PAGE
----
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GOP lawmakers defend bill that stripped state of insurance rate approval

Republican lawmakers are doubling down on their support of a bill passed this spring that removes the state's ability to regulate health insurance rates for two years. Here is an excerpt from the story in Tuesday's paper:

Republican lawmakers are fighting back against criticism that their hands-off approach to the federal health care law is leaving consumers vulnerable.

And they reject accusations that the law preventing the state from regulating health insurance rates for two years was based on faulty or misleading information.

"We had thorough hearings on it, the rationale for the bill was explained thoroughly during the committee process," said Rep. John Wood, R-Winter Haven, who sponsored the bill in the House.

Democrats and consumer groups raised red flags but were unable to dramatically alter Senate Bill 1842, which passed with most Democrats and just one Republican voting "no." Gov. Rick Scott signed it into law in May, but a recent PolitiFact ruling cast a spotlight on the bill.

PolitiFact pointed out that Florida had forfeited its ability to regulate rates for plans listed on the health exchange even though the federal government doesn't have the power to deny rate increases.

U.S. Health and Human Services Secretary Kathleen Sebelius said last week that she was "baffled" by the state's actions. She said she didn't know of any others that relaxed their oversight because most states were beefing up insurance regulations.

Read more here.


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"Florida state lawmakers, in their ongoing efforts to block the implementation of Obamacare in the Sunshine State, recently passed a law that will allow health insurance companies to gouge Floridians more than any corporate boss dreamed was possible." - Wendell Potter, Center For Public Integrity.

kevin Wright

Silly Republican law makers actually took Kathleen Rebellius and Obama at their word. These naive Republicans were told that the ACA was going to LOWER health care costs, and that rebates of overcharges were being mailed to consumers. Why get in the way of that?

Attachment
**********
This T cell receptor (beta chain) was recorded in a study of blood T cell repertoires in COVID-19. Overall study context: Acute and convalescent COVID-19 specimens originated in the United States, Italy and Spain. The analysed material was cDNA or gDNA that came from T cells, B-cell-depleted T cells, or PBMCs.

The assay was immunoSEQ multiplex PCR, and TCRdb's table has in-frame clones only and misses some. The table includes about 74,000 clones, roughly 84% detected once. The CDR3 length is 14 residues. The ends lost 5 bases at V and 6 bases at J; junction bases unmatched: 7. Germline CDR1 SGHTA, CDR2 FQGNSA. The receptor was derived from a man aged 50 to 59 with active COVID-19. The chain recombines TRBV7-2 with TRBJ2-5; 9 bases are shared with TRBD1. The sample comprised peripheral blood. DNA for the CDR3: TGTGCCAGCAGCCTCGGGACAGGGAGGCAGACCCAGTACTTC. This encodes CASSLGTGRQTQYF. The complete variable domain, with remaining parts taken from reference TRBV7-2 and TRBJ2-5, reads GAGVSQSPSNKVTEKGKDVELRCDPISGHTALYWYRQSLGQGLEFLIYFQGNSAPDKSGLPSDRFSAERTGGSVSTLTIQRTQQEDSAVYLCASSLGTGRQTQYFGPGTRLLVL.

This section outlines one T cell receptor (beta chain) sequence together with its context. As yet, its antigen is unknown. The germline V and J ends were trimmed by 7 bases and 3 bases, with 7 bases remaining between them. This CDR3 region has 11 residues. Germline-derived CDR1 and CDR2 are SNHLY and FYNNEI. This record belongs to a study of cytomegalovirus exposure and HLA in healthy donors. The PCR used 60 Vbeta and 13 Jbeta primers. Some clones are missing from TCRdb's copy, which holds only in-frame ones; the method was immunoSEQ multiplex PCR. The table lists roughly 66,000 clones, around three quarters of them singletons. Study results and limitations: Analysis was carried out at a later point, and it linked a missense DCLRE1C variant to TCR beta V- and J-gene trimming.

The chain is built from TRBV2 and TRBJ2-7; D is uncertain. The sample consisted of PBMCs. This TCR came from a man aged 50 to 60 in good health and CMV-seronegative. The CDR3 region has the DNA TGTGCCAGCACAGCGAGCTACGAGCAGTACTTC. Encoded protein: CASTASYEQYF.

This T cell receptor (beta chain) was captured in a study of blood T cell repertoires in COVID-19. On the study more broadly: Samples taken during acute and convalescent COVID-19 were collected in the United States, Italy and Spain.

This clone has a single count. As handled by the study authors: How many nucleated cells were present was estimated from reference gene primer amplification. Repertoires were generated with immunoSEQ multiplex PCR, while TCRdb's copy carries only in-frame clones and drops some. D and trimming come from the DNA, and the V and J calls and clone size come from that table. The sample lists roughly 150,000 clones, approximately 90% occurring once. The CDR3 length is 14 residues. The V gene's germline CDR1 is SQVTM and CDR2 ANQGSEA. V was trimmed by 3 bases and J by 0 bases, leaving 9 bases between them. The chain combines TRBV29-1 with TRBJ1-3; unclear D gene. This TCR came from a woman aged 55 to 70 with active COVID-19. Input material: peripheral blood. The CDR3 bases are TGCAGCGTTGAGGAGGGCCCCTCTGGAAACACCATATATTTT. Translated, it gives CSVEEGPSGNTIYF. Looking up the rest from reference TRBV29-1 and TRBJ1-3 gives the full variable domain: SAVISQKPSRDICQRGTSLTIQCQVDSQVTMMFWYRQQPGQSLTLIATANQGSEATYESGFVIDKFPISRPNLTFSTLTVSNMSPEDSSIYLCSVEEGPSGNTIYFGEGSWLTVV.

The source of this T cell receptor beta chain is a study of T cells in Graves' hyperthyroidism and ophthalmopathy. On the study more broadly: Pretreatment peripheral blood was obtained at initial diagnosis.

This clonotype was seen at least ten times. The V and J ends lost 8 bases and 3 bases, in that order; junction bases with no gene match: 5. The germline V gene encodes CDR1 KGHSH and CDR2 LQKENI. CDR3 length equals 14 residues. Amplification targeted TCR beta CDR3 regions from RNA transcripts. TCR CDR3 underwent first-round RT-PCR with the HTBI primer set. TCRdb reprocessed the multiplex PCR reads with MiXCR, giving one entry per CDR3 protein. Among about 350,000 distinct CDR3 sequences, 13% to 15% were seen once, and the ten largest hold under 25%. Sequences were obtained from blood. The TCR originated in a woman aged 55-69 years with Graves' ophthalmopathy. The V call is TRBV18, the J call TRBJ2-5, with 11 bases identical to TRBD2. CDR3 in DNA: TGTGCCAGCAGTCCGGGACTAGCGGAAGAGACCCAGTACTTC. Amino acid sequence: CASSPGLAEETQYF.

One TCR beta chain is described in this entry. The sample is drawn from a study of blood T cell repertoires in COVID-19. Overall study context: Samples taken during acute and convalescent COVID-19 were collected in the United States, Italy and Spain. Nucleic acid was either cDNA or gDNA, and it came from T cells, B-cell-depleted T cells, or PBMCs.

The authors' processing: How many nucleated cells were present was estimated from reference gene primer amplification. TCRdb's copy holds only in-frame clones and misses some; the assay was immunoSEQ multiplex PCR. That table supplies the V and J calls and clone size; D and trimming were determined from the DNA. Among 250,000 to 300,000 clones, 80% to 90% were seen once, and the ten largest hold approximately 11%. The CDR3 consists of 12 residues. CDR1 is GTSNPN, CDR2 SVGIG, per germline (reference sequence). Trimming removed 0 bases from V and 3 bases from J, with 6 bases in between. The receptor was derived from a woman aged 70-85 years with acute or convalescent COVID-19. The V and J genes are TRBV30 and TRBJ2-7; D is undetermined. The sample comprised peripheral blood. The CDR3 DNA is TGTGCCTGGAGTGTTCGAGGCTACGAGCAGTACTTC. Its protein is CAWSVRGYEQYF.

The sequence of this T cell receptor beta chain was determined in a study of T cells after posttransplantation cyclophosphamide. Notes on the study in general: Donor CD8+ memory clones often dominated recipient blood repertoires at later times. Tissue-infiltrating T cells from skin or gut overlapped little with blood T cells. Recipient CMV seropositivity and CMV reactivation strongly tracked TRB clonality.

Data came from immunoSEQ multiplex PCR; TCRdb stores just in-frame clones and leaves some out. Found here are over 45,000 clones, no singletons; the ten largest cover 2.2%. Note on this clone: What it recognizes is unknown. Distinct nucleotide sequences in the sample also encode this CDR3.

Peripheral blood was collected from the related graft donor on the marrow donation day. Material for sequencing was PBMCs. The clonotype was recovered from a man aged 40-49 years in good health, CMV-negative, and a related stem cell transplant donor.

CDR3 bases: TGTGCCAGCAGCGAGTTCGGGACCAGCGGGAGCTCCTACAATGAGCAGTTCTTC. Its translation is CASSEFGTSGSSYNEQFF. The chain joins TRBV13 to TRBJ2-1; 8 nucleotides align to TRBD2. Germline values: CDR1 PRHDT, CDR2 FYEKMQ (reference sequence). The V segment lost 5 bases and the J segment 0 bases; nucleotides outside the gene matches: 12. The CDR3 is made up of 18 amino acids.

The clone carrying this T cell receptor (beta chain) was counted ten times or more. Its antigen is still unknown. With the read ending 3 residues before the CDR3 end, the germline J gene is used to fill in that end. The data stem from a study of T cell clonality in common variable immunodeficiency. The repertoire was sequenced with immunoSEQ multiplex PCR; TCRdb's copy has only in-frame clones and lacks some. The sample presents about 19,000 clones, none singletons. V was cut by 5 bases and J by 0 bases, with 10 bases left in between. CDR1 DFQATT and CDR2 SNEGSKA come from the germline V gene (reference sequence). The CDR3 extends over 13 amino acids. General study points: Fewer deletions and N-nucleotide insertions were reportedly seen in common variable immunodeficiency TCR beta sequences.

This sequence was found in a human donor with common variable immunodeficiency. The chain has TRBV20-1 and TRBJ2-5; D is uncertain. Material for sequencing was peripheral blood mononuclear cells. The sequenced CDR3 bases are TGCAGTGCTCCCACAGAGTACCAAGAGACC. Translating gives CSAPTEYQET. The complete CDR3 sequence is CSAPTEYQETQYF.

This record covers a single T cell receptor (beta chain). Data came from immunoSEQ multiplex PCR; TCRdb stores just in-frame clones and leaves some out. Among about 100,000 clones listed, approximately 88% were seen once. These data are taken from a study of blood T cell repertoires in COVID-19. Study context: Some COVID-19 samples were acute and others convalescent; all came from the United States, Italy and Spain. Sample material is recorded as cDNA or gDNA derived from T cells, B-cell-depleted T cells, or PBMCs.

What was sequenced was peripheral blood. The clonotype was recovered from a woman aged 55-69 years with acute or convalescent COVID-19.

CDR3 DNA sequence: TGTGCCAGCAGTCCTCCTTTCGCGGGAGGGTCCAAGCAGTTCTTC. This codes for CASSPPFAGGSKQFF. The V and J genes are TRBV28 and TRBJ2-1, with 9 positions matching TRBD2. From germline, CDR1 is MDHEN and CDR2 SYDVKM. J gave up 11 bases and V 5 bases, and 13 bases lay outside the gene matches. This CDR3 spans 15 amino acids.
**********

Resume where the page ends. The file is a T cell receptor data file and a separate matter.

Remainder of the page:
In any event, the Federal Government now trumps Florida law in all matters. The Florida State Lawmakers have no more say in the matters of health care law, than they do in immigration law.

Let us say for grins, that Florida passed a law in this area. Pam Bondi would spend the rest of her days, hiring new lawyers trying to defend or reconcile Florida law, with a Federal law, that no one understands, no one reads, and is subject to unilateral edicts that re-write the Federal law, or extensively modify it in a manner that was never contemplated by the original ACA legislation.

If anybody here thinks that I am exaggerating the situation, I will remind everyone, that Arizona, copied FEDERAL LAW, and made it ARIZONA LAW, thinking, "how could this be wrong?" Instead, they got hauled into FEDERAL COURT, by the Obama Justice Department, and lost the FEDERAL CASE.

Just so you understand the dilemma, if Florida, in complete agreement with Federal LAW, cut, and pasted the legislation into Florida Law, and then tried to enforce it. Eric Holder would make a Federal case out of it, and Florida would FAIL in its good faith effort to enforce ACA. Why? Because arbitrariness and confusion gives the Federal Government more power.


Mr. Wright - What Arizona Law and Federal Case are you talking about? You give no details just a broad rant about the ACA. Did you read the article. The Florida Legislature passed a law that "forfeited its ability to regulate rates for plans listed on the health exchange even though the federal government doesn't have the power to deny rate increases."
Remember the billions of dollars in federal aid this same legislature refused to accept to insure 1 million Floridians.

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